With our latest firmware upgrade (being rolled out to Enterprise customer networks now), Meraki wireless networks now feature native Active Directory and LDAP integration with Sign-On Splash. It’s incredibly easy to deploy. When the network sign-on method is configured as Sign-on splash page on the Configure -> Access Control page, you will now see two new options under the Authentication Server drop-down selector, “Use my LDAP server” and “Use my Active Directory server”. If you don’t see these options, then you have not yet been upgraded to our most recent firmware version, so keep an eye out for a Dashboard notice about a pending firmware upgrade in the next 1-2 weeks and then give it a try.
To enable native Active Directory authentication, select “Use my Active Directory server”, and then add the IP addresses of each domain controller in the forest, along with administrator credentials that have administrative access to each domain listed.
LDAP works the same way and is just as easy to configure. And you’re off and running with native Active Directory authentication!
Earlier this year we introduced the Meraki MR24 access point. Clocking in with a 900 Mbit/s aggregate data rate, it’s an unbeatable AP for high-performance and high-density deployments. Each radio can reach up to 450 Mbit/s. Naturally, connecting to the AP at this rate requires a client device that is also capable of handling triple-stream 3×3 MIMO.
Even if a computer doesn’t support triple-stream 3×3 MIMO, it still benefits from the 3×3 access point, since clients that do connect at the fastest rates are served their data more quickly, and thus get off the air to leave more time for the slower clients. Additionally, the access point’s three transmit and receive antennas will improve the range and link reliability at long distances.
Which laptops support 3×3 MIMO?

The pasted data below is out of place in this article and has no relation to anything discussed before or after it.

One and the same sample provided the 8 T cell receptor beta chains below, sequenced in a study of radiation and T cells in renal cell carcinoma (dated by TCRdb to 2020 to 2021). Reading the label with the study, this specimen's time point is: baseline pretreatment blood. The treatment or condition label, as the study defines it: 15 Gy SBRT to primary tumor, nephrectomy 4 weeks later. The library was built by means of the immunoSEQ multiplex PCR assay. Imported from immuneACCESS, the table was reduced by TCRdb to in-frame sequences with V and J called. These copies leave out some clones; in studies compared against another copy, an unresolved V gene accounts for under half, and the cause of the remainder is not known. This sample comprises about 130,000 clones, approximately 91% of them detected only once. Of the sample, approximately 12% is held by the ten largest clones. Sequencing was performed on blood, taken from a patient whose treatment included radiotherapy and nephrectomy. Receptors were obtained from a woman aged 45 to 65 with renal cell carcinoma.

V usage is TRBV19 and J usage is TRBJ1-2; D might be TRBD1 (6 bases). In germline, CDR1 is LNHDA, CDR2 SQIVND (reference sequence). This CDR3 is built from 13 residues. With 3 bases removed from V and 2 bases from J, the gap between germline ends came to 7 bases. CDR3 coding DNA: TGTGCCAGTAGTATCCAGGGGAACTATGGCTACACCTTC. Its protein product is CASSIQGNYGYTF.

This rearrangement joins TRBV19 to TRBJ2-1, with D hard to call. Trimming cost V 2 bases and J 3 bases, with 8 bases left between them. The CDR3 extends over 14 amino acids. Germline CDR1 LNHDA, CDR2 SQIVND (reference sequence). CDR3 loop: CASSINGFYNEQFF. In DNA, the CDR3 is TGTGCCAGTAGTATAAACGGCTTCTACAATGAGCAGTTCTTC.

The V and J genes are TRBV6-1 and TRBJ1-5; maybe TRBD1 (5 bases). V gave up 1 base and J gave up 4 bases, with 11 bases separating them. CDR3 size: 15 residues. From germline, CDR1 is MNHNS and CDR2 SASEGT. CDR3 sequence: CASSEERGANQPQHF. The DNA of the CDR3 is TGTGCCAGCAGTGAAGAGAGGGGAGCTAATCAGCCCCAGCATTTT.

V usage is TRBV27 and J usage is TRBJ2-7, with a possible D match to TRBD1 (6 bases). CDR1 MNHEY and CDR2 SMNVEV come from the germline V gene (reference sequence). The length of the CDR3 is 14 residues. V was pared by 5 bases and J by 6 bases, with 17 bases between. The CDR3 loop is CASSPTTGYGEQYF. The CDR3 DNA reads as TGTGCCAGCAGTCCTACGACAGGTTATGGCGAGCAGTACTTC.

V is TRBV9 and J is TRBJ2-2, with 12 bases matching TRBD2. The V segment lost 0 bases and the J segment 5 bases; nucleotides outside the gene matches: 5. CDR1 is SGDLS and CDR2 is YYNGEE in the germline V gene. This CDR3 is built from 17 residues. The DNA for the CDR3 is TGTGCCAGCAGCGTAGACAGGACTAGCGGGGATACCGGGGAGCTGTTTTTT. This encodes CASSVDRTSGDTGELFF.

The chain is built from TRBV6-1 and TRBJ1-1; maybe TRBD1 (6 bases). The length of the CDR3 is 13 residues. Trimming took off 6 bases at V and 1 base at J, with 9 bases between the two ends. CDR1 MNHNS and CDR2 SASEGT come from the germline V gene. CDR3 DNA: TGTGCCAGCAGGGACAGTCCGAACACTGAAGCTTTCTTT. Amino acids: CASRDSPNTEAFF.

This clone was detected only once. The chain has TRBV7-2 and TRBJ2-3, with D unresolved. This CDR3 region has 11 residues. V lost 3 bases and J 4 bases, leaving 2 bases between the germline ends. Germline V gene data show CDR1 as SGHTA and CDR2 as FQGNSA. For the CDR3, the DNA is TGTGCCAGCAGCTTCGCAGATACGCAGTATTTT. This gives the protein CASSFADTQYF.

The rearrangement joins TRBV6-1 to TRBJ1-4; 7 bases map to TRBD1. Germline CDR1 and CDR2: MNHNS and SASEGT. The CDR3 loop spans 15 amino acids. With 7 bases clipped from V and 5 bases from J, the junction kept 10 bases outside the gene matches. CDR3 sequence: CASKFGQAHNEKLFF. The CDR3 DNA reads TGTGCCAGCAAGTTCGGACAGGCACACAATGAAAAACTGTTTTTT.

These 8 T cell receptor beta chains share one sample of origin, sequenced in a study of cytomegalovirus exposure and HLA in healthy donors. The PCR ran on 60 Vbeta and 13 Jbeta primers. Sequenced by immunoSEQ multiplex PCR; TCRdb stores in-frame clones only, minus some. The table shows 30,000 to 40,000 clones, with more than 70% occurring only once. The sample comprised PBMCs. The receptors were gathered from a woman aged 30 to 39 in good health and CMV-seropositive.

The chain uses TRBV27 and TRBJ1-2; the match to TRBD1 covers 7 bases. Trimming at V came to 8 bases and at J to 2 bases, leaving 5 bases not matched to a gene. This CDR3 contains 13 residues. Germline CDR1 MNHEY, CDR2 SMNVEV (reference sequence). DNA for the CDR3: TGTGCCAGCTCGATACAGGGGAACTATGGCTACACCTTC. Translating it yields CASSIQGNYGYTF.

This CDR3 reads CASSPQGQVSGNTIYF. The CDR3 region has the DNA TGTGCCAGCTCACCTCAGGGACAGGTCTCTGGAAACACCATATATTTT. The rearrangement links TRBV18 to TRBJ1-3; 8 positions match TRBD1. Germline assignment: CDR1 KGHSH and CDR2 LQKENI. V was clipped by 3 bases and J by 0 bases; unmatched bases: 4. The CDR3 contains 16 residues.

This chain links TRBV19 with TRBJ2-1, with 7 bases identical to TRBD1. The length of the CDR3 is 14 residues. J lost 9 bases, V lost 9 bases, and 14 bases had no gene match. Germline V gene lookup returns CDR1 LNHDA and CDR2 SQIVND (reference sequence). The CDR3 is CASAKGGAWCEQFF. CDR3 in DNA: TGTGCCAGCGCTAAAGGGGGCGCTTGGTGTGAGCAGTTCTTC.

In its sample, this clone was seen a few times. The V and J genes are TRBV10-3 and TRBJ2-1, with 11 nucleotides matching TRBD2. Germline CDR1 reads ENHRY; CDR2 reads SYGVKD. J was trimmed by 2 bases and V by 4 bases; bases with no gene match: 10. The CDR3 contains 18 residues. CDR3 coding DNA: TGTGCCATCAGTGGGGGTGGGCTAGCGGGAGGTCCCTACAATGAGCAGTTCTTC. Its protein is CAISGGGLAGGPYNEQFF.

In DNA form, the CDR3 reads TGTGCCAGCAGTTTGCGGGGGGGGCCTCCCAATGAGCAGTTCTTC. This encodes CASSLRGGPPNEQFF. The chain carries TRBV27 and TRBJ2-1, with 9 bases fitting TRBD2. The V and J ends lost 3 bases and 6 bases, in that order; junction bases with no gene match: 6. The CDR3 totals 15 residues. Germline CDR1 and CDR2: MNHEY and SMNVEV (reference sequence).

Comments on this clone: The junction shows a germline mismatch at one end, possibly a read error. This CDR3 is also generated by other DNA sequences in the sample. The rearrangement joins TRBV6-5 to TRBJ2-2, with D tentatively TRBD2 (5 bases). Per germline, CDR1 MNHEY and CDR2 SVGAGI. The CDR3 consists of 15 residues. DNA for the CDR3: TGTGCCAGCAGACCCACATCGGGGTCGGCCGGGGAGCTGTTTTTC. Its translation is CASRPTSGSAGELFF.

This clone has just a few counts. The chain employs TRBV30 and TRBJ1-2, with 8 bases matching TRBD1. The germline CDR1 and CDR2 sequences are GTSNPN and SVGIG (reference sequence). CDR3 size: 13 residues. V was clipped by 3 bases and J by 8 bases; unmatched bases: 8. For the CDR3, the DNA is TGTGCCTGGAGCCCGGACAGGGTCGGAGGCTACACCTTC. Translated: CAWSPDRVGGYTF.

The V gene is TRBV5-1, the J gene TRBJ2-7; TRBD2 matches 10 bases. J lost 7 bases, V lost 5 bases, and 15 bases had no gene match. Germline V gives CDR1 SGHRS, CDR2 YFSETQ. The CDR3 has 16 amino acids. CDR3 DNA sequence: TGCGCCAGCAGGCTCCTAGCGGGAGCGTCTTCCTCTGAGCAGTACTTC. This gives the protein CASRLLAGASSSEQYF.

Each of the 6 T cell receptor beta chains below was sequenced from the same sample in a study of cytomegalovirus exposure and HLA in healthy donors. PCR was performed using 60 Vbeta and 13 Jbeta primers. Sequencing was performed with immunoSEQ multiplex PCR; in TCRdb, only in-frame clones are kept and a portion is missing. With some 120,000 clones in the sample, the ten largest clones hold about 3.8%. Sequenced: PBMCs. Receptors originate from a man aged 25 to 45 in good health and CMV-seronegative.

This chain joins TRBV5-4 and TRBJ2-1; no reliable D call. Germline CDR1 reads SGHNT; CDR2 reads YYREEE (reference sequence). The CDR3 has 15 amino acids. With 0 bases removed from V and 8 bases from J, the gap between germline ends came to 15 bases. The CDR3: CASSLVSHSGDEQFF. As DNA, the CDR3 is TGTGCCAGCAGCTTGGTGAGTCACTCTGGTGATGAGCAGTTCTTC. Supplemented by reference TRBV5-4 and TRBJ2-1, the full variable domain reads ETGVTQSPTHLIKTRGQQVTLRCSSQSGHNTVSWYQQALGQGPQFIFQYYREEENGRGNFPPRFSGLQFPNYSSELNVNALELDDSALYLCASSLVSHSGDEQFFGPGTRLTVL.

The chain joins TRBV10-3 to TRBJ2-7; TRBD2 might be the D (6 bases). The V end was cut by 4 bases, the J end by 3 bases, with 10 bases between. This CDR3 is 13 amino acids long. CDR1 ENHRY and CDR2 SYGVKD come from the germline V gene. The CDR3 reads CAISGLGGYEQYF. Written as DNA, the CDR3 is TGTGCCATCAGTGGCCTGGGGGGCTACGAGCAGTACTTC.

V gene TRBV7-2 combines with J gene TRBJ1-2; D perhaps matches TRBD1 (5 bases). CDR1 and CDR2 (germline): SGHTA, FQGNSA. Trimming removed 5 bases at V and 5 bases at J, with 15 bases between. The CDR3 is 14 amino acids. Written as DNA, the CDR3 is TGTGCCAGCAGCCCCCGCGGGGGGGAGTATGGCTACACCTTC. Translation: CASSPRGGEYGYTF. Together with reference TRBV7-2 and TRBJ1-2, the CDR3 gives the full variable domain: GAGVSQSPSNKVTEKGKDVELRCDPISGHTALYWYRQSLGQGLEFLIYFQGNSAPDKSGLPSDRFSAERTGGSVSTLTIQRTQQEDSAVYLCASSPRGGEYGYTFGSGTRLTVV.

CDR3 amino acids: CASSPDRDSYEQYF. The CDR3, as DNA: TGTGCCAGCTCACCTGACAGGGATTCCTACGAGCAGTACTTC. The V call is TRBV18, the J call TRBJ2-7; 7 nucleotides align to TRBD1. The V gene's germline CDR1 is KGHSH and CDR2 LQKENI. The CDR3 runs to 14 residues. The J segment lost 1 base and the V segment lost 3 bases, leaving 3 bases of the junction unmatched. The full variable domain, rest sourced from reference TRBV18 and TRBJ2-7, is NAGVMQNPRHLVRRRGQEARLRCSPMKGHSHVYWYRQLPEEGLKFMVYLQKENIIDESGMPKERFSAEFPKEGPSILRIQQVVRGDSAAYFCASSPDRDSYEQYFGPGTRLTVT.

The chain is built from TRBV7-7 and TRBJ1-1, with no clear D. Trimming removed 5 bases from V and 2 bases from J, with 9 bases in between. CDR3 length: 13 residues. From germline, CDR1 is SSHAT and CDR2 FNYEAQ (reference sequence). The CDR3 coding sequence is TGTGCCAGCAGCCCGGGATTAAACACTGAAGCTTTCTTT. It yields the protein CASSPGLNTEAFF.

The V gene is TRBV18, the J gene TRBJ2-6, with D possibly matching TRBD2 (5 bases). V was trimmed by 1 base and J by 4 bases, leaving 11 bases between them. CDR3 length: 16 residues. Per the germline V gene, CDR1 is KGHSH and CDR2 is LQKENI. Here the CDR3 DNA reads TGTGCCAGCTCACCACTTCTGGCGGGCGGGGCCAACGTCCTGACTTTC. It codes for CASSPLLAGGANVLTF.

There are already many devices supporting 450 Mbit/s 802.11n, mostly based on Atheros, Intel, or Broadcom chipsets. Below are some readily-available laptops with integrated triple-stream 3×3 MIMO support. Some lucky readers probably even already have some of these!
Apple refreshed the Macbook Pro line in February with two 13″ models, two 15″ models, and a 17″ inch model. The big news with the new models focused on the Intel Sandy Bridge processors and blazingly fast Thunderbolt I/O system. But they weren’t the only new, blazingly fast components. 802.11n support for triple-stream 3×3 MIMO was also introduced, though much more quietly. Anandtech and iFixit teardowns show a Broadcom BCM4331 WiFi module inside, and tests showed it does connect at up to 450 Mbit/s.
Apple Macbook Pro
Several of Dell’s laptops include triple-stream 3×3 MIMO support, including Latitude and Precision models. For enterprise use, the Latitude E6400 XFR and Latitude E4200 both include Intel WiFi 5300 chipsets with triple-stream 3×3 MIMO. Of the Precision line, the M6500 and M4500 also support it using Intel chipsets.
Dell Latitude E4200
HP has a broad selection of laptops for the home, small business, and large enterprise markets. Among these, there are several popular enterprise models that include triple-stream 3×3 MIMO: the EliteBook 8740w, the EliteBook 8540w, and the EliteBook 8440w. These units also have Intel 6300 series chipsets.
HP Elitebook 8740w
An obvious heavyweight in the enterprise laptop space, Lenovo has several models with triple-stream 3×3 MIMO support. Notably, their X201 and W500 models include it, both using Intel 6300 series WiFi chipsets.
When connected to a Meraki MR24, data transfer to these laptops will be blindingly fast. If you have another laptop with triple-stream 3×3 MIMO, we’d love to hear about it.